5. Going to loud and crowded places? No thanks.
I don’t know about you, but this HSP completely shuts down in loud and crowded places.
It might be a concert, a nightclub, or a busy shopping mall — it doesn’t matter. But when you combine lots of people and crazy lighting, my highly sensitive brain struggles to process so much information at once. These environments can leave me feeling dizzy, sick, or uncomfortably hot.
If the place has loud music or noise, too, that’s even worse. My nervous system gets overwhelmed and goes into freeze mode; I can’t think straight.
So, overstimulation? No thank you. I prefer quiet, calm cafes where I can think slowly and clearly. And also … personal space, please!
Like what you’re reading? Get our newsletter just for HSPs. One email, every Friday. Click here to subscribe!
6. “Constructive” criticism? I’ll pass.
If it’s truly constructive criticism — feedback done with a good heart that is meant to help me improve — I’m open. But often people call it “constructive” when it’s anything but — and as an HSP, I don’t take that kind of negativity well. I find myself overthinking the mean comments again … and again … and again.
Since we HSPs tend to process all kinds of stimuli a lot, it may take us more time to recover from criticism than a non-HSP. The latter may receive mean comments and shrug them off after a few minutes. With an HSP, however, that usually doesn’t happen; harsh criticism can really hurt us.
This may be because we’re often already very critical of ourselves. So receiving more negative feedback from others can honestly feel like the end of the world (even though, of course, it isn’t).
7. People who never seem stressed.
We all know people who seem to “just handle” everything that comes their way with no problem at all — nothing seems to worry them or stress them out. This really bamboozles me.
I, on the other hand, worry about the smallest things, such as being late to a meeting or not having enough time at the airport before a flight, probably because HSPs hate feeling busy and rushed. Those who are really chill about everything, however, think, “No worries, we’ll make it on time.”
As HSPs, our heightened sensitivity means we are more prone to feeling stress in certain situations, like time pressures and being around other stressed-out people. Since we absorb other people’s emotions and energies, if they’re stressed out, that means we’re super stressed out.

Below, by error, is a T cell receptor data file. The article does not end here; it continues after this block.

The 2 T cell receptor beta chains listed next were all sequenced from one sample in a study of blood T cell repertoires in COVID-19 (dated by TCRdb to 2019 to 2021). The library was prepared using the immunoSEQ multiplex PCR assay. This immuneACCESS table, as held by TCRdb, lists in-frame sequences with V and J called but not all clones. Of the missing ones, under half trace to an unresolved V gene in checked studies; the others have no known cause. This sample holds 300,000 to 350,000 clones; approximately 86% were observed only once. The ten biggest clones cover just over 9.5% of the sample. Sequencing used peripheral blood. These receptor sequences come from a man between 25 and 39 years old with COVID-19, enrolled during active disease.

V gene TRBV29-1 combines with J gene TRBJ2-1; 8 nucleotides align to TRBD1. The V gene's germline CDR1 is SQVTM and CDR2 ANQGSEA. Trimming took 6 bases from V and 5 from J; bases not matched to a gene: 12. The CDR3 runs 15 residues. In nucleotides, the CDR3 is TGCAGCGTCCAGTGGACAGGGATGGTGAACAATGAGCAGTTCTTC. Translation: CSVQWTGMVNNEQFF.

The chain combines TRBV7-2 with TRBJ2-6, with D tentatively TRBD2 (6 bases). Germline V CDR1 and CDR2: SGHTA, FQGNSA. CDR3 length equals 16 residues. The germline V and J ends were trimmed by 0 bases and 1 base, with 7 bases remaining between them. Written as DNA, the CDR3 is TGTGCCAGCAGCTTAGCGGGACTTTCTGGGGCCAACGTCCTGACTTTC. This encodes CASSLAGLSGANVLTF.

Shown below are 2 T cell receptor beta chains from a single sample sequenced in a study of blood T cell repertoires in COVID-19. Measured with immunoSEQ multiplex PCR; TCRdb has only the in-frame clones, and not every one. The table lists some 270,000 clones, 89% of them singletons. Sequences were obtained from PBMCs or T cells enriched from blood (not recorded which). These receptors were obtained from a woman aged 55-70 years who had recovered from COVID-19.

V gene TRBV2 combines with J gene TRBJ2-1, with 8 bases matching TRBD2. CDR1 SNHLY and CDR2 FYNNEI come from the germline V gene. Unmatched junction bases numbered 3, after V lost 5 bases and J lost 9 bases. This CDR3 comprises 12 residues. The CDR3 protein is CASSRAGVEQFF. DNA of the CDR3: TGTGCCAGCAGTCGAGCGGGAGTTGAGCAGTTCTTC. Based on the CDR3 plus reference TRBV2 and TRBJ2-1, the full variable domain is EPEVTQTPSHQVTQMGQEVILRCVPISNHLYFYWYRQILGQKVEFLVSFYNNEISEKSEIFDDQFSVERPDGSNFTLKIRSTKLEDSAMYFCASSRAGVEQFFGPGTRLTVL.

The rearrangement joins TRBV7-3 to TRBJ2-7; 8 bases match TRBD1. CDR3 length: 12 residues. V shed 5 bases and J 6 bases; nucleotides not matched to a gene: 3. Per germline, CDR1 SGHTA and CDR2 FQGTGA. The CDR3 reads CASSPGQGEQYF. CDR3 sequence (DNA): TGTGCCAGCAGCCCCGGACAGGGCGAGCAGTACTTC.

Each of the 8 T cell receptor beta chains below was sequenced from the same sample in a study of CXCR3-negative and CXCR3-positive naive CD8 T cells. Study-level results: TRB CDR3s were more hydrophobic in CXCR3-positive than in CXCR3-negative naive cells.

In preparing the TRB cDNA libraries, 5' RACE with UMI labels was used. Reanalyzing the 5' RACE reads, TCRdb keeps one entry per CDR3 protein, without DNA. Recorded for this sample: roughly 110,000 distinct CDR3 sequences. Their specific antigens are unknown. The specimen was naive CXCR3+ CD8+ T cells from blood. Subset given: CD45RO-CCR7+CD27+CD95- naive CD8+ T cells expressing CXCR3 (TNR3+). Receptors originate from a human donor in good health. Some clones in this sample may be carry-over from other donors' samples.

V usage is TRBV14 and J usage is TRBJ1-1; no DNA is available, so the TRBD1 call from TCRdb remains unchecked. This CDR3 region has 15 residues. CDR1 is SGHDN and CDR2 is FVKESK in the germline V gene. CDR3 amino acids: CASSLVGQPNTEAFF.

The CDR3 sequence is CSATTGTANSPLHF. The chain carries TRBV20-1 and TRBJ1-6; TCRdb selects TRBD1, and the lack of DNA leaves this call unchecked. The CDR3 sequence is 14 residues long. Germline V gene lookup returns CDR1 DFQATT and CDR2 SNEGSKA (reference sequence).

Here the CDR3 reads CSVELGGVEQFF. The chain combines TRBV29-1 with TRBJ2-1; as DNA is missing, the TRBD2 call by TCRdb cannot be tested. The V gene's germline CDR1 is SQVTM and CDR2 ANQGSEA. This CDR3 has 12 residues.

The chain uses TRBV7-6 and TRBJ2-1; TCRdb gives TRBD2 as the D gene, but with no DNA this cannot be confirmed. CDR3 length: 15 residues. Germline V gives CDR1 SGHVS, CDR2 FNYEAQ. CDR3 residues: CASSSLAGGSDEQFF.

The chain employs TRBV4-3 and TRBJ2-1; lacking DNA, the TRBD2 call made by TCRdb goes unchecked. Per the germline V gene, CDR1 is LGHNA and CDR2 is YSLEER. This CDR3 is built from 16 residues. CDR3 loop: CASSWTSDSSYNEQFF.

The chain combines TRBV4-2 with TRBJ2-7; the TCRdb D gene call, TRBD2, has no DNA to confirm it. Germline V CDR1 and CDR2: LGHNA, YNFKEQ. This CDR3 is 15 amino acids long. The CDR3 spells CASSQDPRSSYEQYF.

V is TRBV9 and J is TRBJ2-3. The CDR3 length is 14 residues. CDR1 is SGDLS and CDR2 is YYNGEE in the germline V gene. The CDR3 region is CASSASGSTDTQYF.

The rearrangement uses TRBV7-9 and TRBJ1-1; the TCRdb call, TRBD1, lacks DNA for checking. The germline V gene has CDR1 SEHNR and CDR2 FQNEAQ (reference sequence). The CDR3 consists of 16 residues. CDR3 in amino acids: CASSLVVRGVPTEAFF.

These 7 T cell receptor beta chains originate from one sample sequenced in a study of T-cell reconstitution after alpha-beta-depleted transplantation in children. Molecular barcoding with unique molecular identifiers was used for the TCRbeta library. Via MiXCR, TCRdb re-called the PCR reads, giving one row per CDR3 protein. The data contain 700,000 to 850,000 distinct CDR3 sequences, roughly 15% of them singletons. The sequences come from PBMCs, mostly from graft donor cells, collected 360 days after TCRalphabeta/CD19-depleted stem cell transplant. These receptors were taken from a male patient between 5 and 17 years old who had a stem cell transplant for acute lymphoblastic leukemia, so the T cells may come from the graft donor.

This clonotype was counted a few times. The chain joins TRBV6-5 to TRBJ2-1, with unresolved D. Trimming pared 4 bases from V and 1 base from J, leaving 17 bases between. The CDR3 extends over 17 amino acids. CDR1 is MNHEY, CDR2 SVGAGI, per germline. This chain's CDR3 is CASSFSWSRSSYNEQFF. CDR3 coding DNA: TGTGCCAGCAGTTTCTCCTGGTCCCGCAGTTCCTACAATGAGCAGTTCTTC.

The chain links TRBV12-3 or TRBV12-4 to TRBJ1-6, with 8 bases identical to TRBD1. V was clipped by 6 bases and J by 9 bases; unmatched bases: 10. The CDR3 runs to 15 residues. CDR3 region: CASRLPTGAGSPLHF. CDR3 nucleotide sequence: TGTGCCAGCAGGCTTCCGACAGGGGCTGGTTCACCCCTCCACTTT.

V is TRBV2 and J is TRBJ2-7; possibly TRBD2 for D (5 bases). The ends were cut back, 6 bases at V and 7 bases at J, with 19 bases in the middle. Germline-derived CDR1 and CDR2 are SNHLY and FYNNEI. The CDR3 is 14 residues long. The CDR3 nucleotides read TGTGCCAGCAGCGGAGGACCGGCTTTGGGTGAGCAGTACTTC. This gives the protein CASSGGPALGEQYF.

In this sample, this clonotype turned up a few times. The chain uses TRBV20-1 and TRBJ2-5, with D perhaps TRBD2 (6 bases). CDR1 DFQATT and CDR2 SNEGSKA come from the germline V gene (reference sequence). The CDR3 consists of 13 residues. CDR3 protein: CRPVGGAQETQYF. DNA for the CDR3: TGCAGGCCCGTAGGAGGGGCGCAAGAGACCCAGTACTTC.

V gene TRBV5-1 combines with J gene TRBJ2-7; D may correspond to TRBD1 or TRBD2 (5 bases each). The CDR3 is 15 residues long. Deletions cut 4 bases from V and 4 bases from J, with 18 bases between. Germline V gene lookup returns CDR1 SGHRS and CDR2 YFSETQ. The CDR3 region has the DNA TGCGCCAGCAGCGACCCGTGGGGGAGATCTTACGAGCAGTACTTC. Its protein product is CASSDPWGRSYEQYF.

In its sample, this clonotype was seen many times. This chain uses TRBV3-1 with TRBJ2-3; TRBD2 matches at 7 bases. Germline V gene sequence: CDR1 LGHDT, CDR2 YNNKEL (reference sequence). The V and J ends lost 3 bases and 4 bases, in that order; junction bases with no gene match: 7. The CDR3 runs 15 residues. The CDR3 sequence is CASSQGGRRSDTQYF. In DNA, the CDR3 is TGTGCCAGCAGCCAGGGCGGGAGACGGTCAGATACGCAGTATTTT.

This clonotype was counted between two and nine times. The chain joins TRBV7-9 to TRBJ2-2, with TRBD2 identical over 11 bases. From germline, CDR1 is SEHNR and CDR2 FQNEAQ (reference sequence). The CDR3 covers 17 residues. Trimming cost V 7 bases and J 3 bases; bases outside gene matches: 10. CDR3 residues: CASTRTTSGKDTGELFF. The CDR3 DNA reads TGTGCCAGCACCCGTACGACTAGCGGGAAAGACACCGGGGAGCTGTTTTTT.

So when I look at people who seem relaxed 24/7, I end up asking myself “How?!”
8. People who are not environmentally conscious.
People who are not sensitive to their surroundings and the earth — like my HSP self is — irritate me, especially during a time when we need to be aware of our environmental actions more than ever.
Nature is amazing, and something sensitive people tend to seek refuge in, so we should be doing everything we can to preserve it, along with our wildlife.
So watching people casually toss their cigarette butts or plastic bottles onto the sidewalk or dismiss climate change really gets to me.
9. Reading — and watching — the news too much.
Sure, it’s important to know what’s going on in the world. But reading — and watching — too many news stories can do more harm than good, I think. Doomscrolling is a common problem now: Some people can’t get enough bad news and research shows it’s having a negative impact on our mental health.
I don’t know about you, fellow HSP, but hearing about the endless number of natural disasters, crimes, and deaths can leave me feeling quite depressed and anxious. Since we absorb things so easily, I believe it’s best to switch off all news sources for a while.
10. People who can actually function on little sleep.
One thing HSPs need is sleep — it’s as though it nourishes our sensitive souls back to life, and it’s the ideal remedy after an action-packed day of stimuli.
For me, a night of no or little sleep means I will be quite cranky and tired the next day. Plus, my brain won’t be able to function and my digestive system will feel “off.”
Seeing people go to work after a wild night out and still being “awake” enough to complete tasks never fails to surprise me. How do they do it?! In fact, just thinking about it makes me want to take a nap right now …
Highly sensitive people, would you add anything else to the list? Let me know in the comments below.